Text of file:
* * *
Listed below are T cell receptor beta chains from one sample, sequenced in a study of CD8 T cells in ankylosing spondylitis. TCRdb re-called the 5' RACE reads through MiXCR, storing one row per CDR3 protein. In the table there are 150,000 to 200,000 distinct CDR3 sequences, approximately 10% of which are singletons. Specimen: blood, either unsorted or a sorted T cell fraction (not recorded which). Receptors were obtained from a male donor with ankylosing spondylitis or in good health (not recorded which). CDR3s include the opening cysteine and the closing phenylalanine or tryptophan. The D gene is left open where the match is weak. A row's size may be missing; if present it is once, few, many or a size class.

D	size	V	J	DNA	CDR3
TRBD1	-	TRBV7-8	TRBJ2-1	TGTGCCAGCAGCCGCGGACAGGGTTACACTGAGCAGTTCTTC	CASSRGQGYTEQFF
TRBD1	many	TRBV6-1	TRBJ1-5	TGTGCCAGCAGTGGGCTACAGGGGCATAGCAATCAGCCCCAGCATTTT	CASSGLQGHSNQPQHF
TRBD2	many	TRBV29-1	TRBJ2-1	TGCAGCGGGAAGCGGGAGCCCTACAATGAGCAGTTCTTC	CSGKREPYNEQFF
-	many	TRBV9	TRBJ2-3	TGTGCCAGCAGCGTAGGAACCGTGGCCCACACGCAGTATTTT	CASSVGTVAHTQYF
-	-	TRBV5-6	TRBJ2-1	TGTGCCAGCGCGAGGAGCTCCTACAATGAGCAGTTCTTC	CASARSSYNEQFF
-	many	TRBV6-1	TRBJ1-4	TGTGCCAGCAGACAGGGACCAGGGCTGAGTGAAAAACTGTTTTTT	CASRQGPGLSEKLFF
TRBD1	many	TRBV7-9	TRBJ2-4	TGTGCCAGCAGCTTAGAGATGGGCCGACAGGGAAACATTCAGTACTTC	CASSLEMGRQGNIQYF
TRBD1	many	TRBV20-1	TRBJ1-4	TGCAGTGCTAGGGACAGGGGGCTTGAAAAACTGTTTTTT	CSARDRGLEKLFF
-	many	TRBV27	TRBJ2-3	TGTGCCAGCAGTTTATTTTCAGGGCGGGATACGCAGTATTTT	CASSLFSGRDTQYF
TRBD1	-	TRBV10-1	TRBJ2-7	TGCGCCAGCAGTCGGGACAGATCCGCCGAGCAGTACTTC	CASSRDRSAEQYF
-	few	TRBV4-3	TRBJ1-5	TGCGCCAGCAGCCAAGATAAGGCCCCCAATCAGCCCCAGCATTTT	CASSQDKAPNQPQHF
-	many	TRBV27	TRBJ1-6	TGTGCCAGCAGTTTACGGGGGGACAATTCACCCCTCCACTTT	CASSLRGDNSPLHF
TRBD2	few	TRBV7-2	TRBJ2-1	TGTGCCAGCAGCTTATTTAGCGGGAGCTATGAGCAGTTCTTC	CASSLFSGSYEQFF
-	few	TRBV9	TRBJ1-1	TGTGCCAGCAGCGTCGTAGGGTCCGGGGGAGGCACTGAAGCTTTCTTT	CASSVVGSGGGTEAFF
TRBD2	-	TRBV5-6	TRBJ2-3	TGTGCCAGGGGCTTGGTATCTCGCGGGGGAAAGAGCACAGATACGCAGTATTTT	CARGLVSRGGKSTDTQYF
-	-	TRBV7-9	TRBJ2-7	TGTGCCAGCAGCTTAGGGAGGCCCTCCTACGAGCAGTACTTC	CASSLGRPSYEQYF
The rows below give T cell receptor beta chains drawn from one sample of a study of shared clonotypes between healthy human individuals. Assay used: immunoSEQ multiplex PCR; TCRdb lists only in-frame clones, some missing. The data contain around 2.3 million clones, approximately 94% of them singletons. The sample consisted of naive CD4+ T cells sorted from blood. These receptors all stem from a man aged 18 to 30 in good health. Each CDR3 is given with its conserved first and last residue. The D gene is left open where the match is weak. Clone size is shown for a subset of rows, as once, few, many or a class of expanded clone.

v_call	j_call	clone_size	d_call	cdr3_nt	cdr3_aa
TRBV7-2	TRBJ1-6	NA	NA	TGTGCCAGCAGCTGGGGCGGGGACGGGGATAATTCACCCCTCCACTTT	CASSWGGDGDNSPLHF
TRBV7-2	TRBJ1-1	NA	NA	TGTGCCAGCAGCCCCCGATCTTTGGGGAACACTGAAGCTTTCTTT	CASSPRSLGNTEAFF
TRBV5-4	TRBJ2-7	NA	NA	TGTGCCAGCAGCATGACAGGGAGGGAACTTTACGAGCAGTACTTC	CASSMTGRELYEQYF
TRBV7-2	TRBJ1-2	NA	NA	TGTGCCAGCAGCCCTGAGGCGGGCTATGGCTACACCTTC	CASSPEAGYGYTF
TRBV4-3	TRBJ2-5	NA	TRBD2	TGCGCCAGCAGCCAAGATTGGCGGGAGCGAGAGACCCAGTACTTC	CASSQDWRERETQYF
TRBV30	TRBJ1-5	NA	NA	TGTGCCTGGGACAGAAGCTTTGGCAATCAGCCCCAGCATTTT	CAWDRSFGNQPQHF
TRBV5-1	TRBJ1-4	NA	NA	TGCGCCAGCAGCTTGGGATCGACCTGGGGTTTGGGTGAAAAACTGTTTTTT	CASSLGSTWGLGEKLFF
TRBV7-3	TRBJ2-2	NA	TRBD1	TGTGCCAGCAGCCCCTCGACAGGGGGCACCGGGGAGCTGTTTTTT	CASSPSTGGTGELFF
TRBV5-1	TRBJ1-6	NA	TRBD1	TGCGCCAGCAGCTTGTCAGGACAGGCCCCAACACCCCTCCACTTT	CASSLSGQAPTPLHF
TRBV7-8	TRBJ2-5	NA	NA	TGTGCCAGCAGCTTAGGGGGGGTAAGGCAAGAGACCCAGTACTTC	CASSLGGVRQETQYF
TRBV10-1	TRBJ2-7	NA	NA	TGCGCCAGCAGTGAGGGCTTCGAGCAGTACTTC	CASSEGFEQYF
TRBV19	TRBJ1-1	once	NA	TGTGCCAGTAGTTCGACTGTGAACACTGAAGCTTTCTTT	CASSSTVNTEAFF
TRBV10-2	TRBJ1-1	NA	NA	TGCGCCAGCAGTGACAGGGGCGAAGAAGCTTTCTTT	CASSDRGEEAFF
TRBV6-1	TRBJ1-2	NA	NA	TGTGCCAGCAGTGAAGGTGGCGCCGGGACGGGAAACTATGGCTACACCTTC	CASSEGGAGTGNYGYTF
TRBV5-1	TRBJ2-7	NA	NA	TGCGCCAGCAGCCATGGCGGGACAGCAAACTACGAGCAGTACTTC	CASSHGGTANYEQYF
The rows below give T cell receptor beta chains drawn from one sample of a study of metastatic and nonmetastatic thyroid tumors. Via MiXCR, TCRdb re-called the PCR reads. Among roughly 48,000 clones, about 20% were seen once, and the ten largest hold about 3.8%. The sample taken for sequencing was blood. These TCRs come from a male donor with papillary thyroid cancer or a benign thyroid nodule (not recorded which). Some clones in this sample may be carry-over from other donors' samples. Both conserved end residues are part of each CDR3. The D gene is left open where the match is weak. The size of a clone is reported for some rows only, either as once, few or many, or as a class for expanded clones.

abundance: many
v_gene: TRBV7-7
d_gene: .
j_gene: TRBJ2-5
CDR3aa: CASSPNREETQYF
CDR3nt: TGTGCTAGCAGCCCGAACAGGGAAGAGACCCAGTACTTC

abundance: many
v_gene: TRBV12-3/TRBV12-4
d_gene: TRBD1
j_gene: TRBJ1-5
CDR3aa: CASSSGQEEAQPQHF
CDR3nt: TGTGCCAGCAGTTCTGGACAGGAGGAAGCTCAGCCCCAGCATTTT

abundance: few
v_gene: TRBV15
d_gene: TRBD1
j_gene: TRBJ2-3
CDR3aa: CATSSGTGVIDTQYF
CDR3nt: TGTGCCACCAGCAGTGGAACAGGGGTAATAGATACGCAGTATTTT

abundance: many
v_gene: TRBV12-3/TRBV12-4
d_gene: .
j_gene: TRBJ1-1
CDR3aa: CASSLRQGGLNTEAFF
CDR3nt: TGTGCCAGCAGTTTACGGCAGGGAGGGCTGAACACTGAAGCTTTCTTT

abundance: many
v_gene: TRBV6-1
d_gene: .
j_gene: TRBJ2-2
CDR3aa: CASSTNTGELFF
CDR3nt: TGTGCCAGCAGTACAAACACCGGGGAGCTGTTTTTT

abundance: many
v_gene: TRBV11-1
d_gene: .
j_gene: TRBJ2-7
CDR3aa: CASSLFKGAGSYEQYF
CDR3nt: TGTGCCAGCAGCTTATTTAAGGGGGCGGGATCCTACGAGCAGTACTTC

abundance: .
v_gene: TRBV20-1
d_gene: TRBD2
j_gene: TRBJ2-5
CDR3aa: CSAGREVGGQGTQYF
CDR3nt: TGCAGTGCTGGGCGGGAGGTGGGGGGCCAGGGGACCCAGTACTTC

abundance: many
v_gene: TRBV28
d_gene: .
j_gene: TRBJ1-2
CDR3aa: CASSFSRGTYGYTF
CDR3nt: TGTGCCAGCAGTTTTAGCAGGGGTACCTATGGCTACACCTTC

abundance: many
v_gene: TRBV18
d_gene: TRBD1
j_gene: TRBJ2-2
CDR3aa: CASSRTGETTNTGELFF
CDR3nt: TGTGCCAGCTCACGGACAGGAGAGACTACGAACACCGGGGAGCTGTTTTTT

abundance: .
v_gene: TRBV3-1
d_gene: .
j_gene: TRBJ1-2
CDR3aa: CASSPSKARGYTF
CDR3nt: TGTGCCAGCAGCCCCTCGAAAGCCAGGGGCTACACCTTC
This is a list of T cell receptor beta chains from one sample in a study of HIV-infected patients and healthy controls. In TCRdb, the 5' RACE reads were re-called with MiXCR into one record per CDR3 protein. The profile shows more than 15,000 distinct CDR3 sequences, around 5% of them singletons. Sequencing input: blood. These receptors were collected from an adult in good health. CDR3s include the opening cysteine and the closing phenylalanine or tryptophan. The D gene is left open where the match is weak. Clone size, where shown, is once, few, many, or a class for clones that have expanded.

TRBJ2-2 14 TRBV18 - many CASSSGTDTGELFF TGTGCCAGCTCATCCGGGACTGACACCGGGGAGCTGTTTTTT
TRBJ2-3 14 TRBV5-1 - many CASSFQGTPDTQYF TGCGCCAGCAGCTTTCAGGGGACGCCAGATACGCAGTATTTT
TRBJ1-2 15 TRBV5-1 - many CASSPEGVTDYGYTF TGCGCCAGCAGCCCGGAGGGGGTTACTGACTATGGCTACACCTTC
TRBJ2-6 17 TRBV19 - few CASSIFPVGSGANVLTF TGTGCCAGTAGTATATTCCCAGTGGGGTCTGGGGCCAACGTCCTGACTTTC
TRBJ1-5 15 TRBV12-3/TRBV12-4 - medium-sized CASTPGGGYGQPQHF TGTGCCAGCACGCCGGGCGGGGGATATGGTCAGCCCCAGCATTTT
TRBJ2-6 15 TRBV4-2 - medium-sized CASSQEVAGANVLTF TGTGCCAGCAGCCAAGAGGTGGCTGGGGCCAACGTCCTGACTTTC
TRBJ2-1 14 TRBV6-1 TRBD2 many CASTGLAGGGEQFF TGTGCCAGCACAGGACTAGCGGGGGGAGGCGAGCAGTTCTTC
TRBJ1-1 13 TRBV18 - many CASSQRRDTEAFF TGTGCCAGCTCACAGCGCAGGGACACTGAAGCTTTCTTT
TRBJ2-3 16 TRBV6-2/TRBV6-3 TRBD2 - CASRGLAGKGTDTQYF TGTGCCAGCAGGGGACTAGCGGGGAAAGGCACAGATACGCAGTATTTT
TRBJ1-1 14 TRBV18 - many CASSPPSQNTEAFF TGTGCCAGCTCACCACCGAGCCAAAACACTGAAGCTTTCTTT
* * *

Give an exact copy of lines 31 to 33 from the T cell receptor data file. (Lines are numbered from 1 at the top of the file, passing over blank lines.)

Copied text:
TRBV10-1	TRBJ2-7	NA	NA	TGCGCCAGCAGTGAGGGCTTCGAGCAGTACTTC	CASSEGFEQYF
TRBV19	TRBJ1-1	once	NA	TGTGCCAGTAGTTCGACTGTGAACACTGAAGCTTTCTTT	CASSSTVNTEAFF
TRBV10-2	TRBJ1-1	NA	NA	TGCGCCAGCAGTGACAGGGGCGAAGAAGCTTTCTTT	CASSDRGEEAFF